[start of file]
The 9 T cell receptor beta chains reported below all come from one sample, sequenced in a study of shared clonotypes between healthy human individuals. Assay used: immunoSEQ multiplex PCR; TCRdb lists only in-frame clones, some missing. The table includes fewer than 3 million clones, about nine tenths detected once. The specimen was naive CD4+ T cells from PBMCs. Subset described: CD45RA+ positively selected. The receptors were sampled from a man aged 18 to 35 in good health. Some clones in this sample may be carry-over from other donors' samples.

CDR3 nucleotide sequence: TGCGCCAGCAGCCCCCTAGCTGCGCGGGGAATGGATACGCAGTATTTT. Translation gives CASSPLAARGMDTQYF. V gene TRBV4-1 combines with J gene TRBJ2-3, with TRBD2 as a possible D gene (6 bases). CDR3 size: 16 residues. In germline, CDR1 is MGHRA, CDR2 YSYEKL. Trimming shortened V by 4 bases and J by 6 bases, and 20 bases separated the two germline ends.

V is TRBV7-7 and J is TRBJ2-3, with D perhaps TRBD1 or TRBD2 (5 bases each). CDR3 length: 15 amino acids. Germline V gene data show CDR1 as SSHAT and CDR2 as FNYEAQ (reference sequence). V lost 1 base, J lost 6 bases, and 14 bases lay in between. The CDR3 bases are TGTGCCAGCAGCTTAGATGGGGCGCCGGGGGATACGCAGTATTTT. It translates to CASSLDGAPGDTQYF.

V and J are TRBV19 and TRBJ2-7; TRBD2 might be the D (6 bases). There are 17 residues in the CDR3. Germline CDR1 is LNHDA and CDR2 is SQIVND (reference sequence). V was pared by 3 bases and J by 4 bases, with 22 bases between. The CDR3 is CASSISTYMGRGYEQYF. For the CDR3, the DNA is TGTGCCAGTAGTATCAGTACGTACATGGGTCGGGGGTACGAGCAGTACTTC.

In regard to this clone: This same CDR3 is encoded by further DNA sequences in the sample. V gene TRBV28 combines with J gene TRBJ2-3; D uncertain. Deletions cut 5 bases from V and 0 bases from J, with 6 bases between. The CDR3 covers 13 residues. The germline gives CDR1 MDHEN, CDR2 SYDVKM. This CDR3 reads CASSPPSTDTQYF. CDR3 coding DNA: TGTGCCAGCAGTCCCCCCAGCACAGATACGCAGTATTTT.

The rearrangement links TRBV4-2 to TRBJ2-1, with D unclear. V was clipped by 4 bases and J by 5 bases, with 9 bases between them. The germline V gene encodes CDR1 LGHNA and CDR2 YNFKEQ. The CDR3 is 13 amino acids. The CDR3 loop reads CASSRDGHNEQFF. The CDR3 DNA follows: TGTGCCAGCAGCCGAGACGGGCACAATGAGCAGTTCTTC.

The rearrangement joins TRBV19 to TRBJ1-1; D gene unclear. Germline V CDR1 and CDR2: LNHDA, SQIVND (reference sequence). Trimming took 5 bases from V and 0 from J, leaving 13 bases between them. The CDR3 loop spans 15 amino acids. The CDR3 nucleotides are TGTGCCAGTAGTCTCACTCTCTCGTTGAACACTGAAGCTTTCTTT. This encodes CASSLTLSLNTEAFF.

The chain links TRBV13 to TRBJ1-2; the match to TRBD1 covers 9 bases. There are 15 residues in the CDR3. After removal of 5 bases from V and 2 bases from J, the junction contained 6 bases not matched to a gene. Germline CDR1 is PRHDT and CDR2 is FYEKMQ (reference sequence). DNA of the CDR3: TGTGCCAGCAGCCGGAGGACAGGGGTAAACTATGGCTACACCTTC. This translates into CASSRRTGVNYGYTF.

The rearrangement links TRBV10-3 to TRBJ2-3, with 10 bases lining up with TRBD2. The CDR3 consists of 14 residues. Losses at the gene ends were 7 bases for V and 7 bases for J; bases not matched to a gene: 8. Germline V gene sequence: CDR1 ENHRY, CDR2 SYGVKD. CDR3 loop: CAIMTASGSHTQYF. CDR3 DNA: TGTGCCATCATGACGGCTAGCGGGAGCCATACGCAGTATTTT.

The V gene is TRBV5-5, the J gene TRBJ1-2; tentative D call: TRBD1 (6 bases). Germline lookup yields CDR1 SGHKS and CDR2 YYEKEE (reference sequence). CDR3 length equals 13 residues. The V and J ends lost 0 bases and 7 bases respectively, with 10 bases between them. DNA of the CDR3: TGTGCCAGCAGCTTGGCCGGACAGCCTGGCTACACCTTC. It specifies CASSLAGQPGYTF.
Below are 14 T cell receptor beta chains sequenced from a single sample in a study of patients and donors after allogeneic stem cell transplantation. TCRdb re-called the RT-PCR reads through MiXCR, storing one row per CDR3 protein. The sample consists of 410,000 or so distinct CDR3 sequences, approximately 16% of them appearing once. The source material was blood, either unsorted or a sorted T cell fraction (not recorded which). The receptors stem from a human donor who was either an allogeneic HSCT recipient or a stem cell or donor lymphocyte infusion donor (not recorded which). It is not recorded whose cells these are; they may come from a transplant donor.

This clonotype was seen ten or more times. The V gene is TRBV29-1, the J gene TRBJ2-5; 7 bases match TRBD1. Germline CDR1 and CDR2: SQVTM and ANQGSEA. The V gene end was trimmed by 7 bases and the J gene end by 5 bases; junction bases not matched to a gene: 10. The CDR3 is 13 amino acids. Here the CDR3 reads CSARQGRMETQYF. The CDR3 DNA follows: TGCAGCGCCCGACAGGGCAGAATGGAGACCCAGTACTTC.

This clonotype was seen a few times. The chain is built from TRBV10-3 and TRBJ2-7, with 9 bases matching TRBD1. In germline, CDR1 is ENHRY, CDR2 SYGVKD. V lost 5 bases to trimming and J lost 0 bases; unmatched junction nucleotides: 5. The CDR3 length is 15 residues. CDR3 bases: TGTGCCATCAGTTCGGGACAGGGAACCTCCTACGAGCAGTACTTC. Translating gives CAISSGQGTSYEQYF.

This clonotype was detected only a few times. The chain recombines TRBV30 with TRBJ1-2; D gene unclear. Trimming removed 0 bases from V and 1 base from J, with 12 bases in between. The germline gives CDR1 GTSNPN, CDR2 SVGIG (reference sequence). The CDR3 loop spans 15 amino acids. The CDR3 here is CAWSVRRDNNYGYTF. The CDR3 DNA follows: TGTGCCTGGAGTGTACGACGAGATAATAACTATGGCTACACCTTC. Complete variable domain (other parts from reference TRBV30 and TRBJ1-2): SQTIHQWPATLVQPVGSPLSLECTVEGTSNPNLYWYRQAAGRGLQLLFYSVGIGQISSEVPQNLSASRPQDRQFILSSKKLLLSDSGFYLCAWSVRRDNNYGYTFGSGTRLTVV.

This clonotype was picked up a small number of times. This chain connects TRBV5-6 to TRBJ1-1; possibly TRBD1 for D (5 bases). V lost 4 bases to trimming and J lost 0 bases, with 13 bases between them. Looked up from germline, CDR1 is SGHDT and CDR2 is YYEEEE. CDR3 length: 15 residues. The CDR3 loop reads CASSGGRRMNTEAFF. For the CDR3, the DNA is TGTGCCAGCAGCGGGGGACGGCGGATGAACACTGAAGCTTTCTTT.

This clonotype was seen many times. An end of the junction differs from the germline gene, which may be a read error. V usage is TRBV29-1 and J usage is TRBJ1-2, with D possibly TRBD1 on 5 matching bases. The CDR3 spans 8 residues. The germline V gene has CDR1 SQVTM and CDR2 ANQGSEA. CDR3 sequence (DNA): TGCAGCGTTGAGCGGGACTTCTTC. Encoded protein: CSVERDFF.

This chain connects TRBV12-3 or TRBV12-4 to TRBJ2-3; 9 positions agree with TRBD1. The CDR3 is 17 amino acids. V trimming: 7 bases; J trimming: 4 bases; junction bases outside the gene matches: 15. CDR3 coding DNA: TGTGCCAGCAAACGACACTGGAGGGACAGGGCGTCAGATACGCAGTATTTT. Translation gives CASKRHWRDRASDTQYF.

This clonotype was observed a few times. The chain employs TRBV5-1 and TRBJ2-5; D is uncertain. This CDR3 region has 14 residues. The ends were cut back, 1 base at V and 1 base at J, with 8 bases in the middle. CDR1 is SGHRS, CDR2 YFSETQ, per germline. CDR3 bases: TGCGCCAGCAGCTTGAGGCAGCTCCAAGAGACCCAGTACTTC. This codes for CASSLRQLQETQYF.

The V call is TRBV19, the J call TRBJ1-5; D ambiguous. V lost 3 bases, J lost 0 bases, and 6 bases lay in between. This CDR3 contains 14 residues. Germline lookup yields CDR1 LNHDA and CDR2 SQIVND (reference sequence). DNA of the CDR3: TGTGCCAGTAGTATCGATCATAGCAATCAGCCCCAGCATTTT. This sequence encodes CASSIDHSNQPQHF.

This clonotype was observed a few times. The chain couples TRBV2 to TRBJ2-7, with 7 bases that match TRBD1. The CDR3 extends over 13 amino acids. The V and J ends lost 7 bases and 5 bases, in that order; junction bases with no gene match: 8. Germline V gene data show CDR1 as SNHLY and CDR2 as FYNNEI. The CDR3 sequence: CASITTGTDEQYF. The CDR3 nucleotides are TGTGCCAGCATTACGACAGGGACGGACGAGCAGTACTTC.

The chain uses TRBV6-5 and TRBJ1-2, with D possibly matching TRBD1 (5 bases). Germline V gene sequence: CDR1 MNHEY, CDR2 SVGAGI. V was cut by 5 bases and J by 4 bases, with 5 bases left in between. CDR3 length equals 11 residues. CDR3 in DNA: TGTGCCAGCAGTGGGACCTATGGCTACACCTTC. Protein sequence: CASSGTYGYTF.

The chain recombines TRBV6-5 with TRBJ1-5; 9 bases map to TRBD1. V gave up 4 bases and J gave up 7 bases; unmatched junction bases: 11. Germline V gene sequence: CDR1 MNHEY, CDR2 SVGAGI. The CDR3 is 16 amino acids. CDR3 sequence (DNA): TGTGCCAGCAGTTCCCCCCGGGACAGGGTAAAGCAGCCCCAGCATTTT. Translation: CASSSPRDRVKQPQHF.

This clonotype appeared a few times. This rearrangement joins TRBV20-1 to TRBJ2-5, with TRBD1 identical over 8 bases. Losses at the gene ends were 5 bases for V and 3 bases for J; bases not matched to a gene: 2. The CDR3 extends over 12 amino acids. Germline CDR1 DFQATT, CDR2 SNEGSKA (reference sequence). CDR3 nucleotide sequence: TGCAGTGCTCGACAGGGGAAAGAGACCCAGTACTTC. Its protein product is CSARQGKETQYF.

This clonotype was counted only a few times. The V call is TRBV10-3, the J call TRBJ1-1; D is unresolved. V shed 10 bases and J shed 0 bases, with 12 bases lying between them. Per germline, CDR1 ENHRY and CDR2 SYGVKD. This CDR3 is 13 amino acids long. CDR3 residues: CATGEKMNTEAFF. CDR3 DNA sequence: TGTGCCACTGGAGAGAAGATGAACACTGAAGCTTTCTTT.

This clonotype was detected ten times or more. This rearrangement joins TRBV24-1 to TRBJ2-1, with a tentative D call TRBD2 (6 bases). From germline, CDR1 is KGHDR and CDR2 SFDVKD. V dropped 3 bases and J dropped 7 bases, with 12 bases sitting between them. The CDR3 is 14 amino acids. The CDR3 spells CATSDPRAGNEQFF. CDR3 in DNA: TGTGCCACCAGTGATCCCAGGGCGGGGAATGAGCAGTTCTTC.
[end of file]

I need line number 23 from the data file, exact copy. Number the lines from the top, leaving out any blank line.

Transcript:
This clonotype appeared a few times. This rearrangement joins TRBV20-1 to TRBJ2-5, with TRBD1 identical over 8 bases. Losses at the gene ends were 5 bases for V and 3 bases for J; bases not matched to a gene: 2. The CDR3 extends over 12 amino acids. Germline CDR1 DFQATT, CDR2 SNEGSKA (reference sequence). CDR3 nucleotide sequence: TGCAGTGCTCGACAGGGGAAAGAGACCCAGTACTTC. Its protein product is CSARQGKETQYF.